Jewish women arrested in a Nazi round-up in Budapest
By Olivia Gordon
Every Holocaust history is disturbing to read, but by focusing on victims’ voices which have traditionally been silenced – those of women – Dr Zoë Waxman’s new account is one of the darkest, and most shocking.
The impetus was an exchange at a lecture by a leading Holocaust historian, years ago when Waxman was a graduate student. She asked the lecturer about the female Holocaust victims who didn’t sacrifice themselves for their children, and had the response: ‘Well, most women did.’ Today, Zoë Waxman remembers, ‘I was sure that wasn’t true. Suffering doesn’t make all people behave in a heroic way. I found myself frustrated with discussions representing women in the Holocaust in a one-dimensional way – as mothers or caregivers, as unproblematic victims.’
A feminist history rocks the status quo of Second World War scholarship. ‘Even the most recent books – books that claim to deal with gender – have index entries on “women” but none on “men”,’ notes Waxman. ‘The assumption, presumably, is that the normal experience of the Holocaust was male, and women were a special category. There’s a focus on the perpetrators and also a fear that if we ask difficult questions, people might doubt the Holocaust.’ Although feminism is accepted across the discipline of history, there remains a hostile blind spot when the context is Holocaust studies, Waxman believes. ‘People think that looking at gender somehow lessens the atrocity – it’s wrongly seen as a softer topic,’ she explains. ‘And also, history is still a very male-dominated subject.’ She sighs, ‘Various colleagues have said it’s not a very sensible idea to write a feminist history because no-one’s going to be remotely interested.’
Jewish women and children wait alongside cattle trucks in Hungary
Waxman has come to the conclusion that in general, women suffered more than men in the Holocaust, largely because of their biological role as child-bearers. Pregnant Jewish women had forced abortions, and any visibly pregnant woman arriving at Auschwitz was immediately sent to death, as were women accompanying children.
There is also the little-discussed history of the rape and sexual abuse of Jewish women during the Holocaust. Although both men and women were degraded, dehumanised and desexualised by the Nazis – for example in the shaving of heads and body hair in concentration camps, and the destruction of families – Nazis acting with ‘violent, murderous sexism’ also targeted female prisoners for brutal sexual violence. And after the war, many female survivors were sexually assaulted at the hands of fellow-survivors and liberators.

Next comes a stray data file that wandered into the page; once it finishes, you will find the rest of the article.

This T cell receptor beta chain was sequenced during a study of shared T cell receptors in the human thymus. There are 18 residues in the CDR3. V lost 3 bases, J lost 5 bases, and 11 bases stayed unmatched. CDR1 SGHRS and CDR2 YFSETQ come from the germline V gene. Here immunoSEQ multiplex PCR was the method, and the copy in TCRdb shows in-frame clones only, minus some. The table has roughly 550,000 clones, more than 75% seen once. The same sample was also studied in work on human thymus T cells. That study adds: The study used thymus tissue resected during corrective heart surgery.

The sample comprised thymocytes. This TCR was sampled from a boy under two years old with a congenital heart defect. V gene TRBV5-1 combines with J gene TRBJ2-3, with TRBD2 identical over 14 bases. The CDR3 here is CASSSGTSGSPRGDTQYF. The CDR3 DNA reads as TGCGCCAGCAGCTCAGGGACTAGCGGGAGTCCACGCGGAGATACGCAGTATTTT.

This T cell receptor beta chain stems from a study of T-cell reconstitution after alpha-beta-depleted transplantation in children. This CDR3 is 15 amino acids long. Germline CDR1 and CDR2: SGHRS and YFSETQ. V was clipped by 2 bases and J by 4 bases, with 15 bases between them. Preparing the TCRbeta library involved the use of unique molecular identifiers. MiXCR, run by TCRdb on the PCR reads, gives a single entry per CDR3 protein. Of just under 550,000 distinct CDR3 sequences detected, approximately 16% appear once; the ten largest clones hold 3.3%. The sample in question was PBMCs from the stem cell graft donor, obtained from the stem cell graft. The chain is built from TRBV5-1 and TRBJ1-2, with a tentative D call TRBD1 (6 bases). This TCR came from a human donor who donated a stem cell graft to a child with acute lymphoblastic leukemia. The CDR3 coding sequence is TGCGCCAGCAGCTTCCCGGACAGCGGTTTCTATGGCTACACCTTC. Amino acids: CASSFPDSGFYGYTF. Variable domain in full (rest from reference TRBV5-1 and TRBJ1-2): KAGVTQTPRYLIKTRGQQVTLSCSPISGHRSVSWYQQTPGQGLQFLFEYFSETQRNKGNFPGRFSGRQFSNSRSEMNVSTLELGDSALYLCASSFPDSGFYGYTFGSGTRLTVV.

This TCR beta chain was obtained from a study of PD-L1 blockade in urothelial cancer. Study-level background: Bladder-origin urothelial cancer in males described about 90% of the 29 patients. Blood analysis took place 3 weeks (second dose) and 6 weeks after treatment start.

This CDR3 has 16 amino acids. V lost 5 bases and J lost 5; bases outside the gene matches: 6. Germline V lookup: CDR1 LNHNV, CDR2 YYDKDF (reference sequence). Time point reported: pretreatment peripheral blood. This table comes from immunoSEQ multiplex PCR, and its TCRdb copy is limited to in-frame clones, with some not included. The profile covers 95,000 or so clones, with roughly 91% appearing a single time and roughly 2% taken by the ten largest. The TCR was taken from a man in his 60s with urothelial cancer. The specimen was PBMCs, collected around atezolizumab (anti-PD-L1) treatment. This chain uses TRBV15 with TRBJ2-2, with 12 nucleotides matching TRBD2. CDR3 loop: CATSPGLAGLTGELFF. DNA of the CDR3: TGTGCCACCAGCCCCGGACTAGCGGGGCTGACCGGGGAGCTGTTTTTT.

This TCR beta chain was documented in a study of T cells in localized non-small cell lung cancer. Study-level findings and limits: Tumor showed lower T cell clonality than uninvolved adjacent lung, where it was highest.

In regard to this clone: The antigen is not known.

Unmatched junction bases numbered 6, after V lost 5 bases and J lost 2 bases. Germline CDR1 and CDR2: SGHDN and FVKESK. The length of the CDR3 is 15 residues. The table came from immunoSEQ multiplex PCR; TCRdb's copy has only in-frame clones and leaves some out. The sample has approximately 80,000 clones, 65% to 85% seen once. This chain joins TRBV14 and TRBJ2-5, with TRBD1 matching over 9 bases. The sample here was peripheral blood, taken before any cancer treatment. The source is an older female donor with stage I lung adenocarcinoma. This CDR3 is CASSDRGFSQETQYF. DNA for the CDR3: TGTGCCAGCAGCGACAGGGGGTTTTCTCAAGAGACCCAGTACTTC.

Dr Waxman’s research has led to ‘furious arguments with colleagues’. After a lecture Waxman gave on the rape of Jewish women, one colleague said to her: ‘So what?’ The implication was that rape was not a particular feature of the Holocaust, so who cares? Waxman recalls: ‘I found this so enraging.’ It only spurred her on to research these hidden stories further and also, crucially, to question why they have remained hidden.
Waxman is not the first to look at the Shoah from a feminist angle. With the rise of women’s studies, from the Seventies onwards a small body of literature has developed. But Waxman’s work builds on this with a modern understanding, for example that atrocities such as the stripping of women’s clothes in the camps constituted a form of sexual violence.
In particular, she dispels the long-assumed myth of feminine martyrdom – to reveal a yet more tragic truth. Among the most terrible stories is that of Holocaust survivor Ruth Elias, a pregnant woman who fell into the hands of the sadistic Dr Mengele at Auschwitz. He allowed her to give birth but bound her breasts in an ‘experiment’ to see how long it took for her baby to die. When Dr Mengele lost interest in the experiment after six days of starving the baby and watching her turn into a barely living skeleton, he told Elias that she and her daughter were to be sent to the gas chamber. Knowing that her daughter had no chance of survival, and that all women with children were killed too, Elias saved herself. Having secretly killed her baby by injecting her with morphine, Elias told Mengele the child had died in the night; Mengele could not find the body, hidden in a pile of corpses. As she was no longer linked with a child, Elias was spared the gas chamber. Waxman writes: ‘She was only 22 years old and not yet ready to die herself.’
Archive photographs from the German Federal Archives via Wikimedia Commons; Zoë Waxman portrait by Fran Monks Photography; book jacket by OUP.